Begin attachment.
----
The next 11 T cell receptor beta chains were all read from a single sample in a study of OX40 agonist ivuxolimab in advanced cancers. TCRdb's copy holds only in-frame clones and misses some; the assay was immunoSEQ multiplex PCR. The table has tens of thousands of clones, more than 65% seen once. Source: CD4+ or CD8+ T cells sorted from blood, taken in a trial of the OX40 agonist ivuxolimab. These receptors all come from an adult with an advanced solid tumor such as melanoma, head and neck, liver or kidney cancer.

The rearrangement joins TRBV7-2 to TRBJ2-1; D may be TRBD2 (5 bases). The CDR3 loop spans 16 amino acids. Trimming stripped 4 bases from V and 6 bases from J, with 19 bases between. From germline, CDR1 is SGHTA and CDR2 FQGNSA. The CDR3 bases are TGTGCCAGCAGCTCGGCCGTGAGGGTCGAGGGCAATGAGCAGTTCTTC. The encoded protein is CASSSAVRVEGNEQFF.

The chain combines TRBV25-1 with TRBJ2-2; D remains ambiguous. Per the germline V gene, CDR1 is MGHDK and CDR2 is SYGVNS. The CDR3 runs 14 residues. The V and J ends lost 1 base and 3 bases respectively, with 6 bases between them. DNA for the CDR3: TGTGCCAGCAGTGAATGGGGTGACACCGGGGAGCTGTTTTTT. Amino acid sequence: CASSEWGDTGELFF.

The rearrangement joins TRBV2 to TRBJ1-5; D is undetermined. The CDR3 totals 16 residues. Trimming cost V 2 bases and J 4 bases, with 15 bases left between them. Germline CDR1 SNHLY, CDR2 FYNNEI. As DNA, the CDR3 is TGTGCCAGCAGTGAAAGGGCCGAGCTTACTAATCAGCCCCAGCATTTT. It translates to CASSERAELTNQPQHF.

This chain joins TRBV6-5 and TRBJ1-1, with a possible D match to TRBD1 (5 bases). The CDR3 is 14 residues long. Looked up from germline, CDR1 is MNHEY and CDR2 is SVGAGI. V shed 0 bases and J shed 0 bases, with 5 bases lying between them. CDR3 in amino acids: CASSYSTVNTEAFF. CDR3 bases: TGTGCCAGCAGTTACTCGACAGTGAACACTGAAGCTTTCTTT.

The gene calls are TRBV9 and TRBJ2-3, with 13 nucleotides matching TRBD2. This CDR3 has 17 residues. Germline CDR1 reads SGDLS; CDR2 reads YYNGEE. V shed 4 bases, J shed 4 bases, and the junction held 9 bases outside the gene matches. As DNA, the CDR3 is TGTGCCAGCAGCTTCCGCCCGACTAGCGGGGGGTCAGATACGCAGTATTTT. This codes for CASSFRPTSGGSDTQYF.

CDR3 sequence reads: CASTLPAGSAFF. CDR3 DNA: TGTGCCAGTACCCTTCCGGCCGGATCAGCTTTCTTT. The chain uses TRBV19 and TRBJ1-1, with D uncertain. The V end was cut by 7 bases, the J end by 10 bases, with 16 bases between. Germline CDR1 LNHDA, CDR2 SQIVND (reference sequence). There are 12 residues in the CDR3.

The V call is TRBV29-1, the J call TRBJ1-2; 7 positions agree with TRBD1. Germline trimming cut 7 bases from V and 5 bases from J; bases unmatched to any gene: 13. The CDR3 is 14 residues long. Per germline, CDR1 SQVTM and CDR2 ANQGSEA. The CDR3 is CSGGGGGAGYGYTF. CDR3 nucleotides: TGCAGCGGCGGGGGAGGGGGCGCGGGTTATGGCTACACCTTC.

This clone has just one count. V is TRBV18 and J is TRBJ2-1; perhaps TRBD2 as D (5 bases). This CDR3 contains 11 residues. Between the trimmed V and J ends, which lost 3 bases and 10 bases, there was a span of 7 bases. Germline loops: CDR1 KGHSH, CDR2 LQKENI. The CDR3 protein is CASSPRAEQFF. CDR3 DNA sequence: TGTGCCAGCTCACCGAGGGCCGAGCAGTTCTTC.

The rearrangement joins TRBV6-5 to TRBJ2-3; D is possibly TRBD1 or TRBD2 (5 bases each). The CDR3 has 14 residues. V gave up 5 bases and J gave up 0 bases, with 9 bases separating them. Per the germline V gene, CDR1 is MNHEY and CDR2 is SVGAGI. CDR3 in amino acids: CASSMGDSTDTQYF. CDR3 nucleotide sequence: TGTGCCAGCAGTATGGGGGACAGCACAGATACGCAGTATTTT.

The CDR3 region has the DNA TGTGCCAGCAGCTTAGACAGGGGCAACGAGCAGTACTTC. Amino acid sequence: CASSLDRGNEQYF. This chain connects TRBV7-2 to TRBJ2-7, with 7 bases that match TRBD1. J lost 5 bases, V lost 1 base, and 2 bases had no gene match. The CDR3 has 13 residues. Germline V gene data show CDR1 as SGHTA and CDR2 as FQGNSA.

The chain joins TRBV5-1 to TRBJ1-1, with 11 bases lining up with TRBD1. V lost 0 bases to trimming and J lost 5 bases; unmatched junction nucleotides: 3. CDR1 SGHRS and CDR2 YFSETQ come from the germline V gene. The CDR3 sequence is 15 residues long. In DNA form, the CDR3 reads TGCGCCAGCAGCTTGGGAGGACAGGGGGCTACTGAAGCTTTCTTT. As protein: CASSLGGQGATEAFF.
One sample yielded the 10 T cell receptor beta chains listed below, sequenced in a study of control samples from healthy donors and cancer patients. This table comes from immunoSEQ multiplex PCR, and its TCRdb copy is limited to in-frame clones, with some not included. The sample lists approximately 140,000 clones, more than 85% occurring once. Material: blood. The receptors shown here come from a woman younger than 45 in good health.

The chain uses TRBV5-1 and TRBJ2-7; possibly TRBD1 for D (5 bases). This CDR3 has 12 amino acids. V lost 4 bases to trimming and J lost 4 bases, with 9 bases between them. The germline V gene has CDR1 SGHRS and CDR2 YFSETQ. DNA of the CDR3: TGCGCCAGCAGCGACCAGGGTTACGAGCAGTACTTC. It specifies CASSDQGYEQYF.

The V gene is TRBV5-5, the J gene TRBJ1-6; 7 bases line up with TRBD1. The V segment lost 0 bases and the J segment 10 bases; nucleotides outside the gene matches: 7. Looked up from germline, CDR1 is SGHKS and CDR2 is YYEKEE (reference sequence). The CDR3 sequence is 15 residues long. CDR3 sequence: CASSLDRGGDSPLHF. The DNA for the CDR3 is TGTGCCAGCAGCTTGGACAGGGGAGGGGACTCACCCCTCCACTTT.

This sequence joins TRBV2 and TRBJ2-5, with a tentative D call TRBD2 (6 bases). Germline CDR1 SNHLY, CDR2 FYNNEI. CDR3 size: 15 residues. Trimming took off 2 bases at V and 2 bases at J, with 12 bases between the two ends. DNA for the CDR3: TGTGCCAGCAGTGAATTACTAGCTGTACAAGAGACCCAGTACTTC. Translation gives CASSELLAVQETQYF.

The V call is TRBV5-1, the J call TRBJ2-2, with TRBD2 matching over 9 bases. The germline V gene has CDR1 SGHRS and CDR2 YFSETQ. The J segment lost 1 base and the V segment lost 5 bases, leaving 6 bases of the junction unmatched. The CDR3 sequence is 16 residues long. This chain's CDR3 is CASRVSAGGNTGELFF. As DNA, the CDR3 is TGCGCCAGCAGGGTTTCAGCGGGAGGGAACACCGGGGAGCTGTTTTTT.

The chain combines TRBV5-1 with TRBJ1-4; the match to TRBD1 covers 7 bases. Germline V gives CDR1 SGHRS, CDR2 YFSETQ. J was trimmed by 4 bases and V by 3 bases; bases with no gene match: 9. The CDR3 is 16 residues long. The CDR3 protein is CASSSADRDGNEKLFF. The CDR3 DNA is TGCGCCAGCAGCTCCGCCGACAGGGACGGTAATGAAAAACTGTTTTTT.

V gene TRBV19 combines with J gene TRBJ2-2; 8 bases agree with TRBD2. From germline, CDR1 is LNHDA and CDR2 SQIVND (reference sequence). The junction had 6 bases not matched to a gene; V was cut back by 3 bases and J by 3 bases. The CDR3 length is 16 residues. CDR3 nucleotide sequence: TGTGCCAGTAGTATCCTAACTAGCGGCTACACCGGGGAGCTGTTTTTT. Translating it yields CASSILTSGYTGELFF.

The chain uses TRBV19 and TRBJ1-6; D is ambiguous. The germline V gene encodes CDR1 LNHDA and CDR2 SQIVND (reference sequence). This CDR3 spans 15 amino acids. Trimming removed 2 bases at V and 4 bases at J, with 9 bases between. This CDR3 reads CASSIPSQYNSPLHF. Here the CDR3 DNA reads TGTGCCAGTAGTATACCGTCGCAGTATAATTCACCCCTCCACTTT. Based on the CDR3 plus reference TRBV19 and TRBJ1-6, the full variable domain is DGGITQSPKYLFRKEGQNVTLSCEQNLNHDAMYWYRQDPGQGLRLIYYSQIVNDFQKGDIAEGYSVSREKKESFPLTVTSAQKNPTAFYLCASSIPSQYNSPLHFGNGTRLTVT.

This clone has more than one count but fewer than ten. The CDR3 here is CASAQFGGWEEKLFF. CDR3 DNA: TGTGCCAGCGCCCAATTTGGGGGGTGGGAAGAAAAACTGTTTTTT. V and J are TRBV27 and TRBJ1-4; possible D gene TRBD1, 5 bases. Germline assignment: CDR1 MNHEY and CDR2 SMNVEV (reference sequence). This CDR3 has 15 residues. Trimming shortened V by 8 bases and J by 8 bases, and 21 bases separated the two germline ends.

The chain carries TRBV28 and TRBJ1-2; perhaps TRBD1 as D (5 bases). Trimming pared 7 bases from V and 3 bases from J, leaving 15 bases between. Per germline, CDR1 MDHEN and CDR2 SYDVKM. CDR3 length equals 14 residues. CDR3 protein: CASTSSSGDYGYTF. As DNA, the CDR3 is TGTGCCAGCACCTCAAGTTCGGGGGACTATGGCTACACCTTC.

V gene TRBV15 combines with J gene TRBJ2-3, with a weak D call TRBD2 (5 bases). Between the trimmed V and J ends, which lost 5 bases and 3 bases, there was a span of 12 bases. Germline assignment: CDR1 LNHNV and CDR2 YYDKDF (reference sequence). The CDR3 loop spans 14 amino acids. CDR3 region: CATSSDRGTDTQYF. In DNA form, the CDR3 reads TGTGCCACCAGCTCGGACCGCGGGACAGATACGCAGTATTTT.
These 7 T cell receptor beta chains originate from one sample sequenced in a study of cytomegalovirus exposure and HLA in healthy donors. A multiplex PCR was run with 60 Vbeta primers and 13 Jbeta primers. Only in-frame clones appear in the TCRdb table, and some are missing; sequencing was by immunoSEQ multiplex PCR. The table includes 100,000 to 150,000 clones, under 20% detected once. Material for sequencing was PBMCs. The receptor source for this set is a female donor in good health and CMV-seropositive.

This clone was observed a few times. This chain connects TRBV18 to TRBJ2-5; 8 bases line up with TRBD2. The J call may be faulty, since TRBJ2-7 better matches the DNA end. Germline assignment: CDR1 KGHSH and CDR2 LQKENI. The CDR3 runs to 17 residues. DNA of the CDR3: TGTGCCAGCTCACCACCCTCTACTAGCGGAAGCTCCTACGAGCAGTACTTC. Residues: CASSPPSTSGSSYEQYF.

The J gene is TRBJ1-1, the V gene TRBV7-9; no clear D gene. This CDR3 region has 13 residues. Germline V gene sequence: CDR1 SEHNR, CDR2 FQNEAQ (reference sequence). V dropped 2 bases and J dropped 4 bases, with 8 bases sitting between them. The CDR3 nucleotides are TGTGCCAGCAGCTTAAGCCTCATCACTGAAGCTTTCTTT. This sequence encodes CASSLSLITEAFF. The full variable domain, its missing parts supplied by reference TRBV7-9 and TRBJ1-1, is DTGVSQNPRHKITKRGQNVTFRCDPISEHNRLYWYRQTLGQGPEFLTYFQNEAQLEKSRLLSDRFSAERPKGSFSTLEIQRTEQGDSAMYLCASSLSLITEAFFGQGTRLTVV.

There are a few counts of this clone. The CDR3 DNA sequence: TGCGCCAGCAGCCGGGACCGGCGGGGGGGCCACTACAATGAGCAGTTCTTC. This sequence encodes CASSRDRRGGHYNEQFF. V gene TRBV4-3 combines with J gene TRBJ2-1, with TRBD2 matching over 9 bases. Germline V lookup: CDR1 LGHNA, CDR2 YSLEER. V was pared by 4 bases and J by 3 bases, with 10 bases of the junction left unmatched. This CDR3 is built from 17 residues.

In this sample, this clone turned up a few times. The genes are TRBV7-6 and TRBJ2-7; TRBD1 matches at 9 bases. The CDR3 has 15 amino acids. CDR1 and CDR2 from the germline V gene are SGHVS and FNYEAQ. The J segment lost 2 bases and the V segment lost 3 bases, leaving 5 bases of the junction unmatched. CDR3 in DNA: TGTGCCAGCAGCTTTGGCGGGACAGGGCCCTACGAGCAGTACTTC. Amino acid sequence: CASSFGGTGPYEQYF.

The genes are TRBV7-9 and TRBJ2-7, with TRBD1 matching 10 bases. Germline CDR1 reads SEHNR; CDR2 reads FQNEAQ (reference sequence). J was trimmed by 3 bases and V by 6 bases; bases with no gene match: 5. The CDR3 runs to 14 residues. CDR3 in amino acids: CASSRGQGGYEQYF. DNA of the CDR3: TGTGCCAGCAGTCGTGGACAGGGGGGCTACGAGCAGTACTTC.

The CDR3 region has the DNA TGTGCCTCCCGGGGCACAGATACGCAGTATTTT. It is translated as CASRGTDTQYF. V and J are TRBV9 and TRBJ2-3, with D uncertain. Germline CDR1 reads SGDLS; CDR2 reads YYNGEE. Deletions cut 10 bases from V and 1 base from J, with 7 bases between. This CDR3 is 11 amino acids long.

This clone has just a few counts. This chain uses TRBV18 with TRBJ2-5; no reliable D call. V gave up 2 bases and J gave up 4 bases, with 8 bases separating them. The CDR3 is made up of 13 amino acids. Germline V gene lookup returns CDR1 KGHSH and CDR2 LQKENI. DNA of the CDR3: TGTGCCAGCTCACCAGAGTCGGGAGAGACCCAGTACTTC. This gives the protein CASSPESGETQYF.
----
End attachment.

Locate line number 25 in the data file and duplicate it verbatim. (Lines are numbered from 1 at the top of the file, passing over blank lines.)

This clone was observed a few times. This chain connects TRBV18 to TRBJ2-5; 8 bases line up with TRBD2. The J call may be faulty, since TRBJ2-7 better matches the DNA end. Germline assignment: CDR1 KGHSH and CDR2 LQKENI. The CDR3 runs to 17 residues. DNA of the CDR3: TGTGCCAGCTCACCACCCTCTACTAGCGGAAGCTCCTACGAGCAGTACTTC. Residues: CASSPPSTSGSSYEQYF.